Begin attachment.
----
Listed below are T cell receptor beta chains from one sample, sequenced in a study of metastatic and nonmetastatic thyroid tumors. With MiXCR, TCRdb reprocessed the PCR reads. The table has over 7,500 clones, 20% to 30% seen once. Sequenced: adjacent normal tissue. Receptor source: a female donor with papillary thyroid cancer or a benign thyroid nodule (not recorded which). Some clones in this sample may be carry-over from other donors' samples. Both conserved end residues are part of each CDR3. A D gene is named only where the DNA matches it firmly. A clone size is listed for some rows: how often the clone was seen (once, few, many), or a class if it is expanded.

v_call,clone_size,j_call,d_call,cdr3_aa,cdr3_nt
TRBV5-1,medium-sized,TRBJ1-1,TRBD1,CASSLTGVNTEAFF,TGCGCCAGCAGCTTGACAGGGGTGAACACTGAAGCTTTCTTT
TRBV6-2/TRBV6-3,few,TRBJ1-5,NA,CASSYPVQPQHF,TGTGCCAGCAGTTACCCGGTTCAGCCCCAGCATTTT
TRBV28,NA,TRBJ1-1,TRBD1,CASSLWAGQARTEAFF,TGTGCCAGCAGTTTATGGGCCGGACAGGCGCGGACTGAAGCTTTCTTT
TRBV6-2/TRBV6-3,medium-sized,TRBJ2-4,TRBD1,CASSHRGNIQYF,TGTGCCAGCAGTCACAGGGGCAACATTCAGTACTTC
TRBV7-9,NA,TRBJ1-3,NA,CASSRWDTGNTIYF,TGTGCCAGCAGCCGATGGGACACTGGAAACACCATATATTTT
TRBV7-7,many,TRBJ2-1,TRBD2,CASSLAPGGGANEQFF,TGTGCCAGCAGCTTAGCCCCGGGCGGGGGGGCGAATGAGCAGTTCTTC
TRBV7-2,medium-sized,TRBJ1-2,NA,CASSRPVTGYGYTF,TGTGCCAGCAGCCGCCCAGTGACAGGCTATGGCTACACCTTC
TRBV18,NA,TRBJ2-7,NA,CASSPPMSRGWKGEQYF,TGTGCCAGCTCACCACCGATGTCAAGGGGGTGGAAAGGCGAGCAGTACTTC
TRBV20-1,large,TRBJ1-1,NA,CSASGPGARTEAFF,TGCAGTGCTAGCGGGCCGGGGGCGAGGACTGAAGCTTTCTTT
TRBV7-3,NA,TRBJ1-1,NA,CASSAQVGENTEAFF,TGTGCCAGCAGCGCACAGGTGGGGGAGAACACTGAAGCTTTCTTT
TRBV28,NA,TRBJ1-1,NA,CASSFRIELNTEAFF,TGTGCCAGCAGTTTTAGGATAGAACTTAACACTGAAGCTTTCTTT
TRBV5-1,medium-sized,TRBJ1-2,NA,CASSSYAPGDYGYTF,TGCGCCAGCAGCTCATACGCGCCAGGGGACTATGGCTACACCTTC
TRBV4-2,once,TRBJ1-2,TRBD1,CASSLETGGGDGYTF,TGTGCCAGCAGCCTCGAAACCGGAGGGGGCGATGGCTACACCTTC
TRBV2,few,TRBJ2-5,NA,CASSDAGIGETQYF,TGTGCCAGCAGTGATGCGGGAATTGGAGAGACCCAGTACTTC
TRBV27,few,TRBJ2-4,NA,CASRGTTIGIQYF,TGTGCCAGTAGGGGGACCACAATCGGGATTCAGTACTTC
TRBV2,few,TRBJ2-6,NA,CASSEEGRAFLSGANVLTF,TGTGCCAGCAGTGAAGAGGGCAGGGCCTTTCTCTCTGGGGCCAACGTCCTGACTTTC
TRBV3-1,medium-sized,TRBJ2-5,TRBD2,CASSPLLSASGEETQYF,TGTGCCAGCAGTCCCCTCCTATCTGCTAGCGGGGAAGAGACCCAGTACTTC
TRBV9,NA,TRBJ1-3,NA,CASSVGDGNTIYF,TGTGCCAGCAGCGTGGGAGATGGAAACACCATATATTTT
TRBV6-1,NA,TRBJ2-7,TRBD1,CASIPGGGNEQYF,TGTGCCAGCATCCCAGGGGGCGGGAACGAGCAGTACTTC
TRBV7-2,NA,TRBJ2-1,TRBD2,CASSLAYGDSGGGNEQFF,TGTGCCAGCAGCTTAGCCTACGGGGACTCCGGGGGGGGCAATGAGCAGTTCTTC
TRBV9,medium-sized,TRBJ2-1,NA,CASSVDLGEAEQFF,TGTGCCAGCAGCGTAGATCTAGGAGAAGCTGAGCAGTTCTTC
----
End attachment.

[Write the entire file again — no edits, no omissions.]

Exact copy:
Listed below are T cell receptor beta chains from one sample, sequenced in a study of metastatic and nonmetastatic thyroid tumors. With MiXCR, TCRdb reprocessed the PCR reads. The table has over 7,500 clones, 20% to 30% seen once. Sequenced: adjacent normal tissue. Receptor source: a female donor with papillary thyroid cancer or a benign thyroid nodule (not recorded which). Some clones in this sample may be carry-over from other donors' samples. Both conserved end residues are part of each CDR3. A D gene is named only where the DNA matches it firmly. A clone size is listed for some rows: how often the clone was seen (once, few, many), or a class if it is expanded.

v_call,clone_size,j_call,d_call,cdr3_aa,cdr3_nt
TRBV5-1,medium-sized,TRBJ1-1,TRBD1,CASSLTGVNTEAFF,TGCGCCAGCAGCTTGACAGGGGTGAACACTGAAGCTTTCTTT
TRBV6-2/TRBV6-3,few,TRBJ1-5,NA,CASSYPVQPQHF,TGTGCCAGCAGTTACCCGGTTCAGCCCCAGCATTTT
TRBV28,NA,TRBJ1-1,TRBD1,CASSLWAGQARTEAFF,TGTGCCAGCAGTTTATGGGCCGGACAGGCGCGGACTGAAGCTTTCTTT
TRBV6-2/TRBV6-3,medium-sized,TRBJ2-4,TRBD1,CASSHRGNIQYF,TGTGCCAGCAGTCACAGGGGCAACATTCAGTACTTC
TRBV7-9,NA,TRBJ1-3,NA,CASSRWDTGNTIYF,TGTGCCAGCAGCCGATGGGACACTGGAAACACCATATATTTT
TRBV7-7,many,TRBJ2-1,TRBD2,CASSLAPGGGANEQFF,TGTGCCAGCAGCTTAGCCCCGGGCGGGGGGGCGAATGAGCAGTTCTTC
TRBV7-2,medium-sized,TRBJ1-2,NA,CASSRPVTGYGYTF,TGTGCCAGCAGCCGCCCAGTGACAGGCTATGGCTACACCTTC
TRBV18,NA,TRBJ2-7,NA,CASSPPMSRGWKGEQYF,TGTGCCAGCTCACCACCGATGTCAAGGGGGTGGAAAGGCGAGCAGTACTTC
TRBV20-1,large,TRBJ1-1,NA,CSASGPGARTEAFF,TGCAGTGCTAGCGGGCCGGGGGCGAGGACTGAAGCTTTCTTT
TRBV7-3,NA,TRBJ1-1,NA,CASSAQVGENTEAFF,TGTGCCAGCAGCGCACAGGTGGGGGAGAACACTGAAGCTTTCTTT
TRBV28,NA,TRBJ1-1,NA,CASSFRIELNTEAFF,TGTGCCAGCAGTTTTAGGATAGAACTTAACACTGAAGCTTTCTTT
TRBV5-1,medium-sized,TRBJ1-2,NA,CASSSYAPGDYGYTF,TGCGCCAGCAGCTCATACGCGCCAGGGGACTATGGCTACACCTTC
TRBV4-2,once,TRBJ1-2,TRBD1,CASSLETGGGDGYTF,TGTGCCAGCAGCCTCGAAACCGGAGGGGGCGATGGCTACACCTTC
TRBV2,few,TRBJ2-5,NA,CASSDAGIGETQYF,TGTGCCAGCAGTGATGCGGGAATTGGAGAGACCCAGTACTTC
TRBV27,few,TRBJ2-4,NA,CASRGTTIGIQYF,TGTGCCAGTAGGGGGACCACAATCGGGATTCAGTACTTC
TRBV2,few,TRBJ2-6,NA,CASSEEGRAFLSGANVLTF,TGTGCCAGCAGTGAAGAGGGCAGGGCCTTTCTCTCTGGGGCCAACGTCCTGACTTTC
TRBV3-1,medium-sized,TRBJ2-5,TRBD2,CASSPLLSASGEETQYF,TGTGCCAGCAGTCCCCTCCTATCTGCTAGCGGGGAAGAGACCCAGTACTTC
TRBV9,NA,TRBJ1-3,NA,CASSVGDGNTIYF,TGTGCCAGCAGCGTGGGAGATGGAAACACCATATATTTT
TRBV6-1,NA,TRBJ2-7,TRBD1,CASIPGGGNEQYF,TGTGCCAGCATCCCAGGGGGCGGGAACGAGCAGTACTTC
TRBV7-2,NA,TRBJ2-1,TRBD2,CASSLAYGDSGGGNEQFF,TGTGCCAGCAGCTTAGCCTACGGGGACTCCGGGGGGGGCAATGAGCAGTTCTTC
TRBV9,medium-sized,TRBJ2-1,NA,CASSVDLGEAEQFF,TGTGCCAGCAGCGTAGATCTAGGAGAAGCTGAGCAGTTCTTC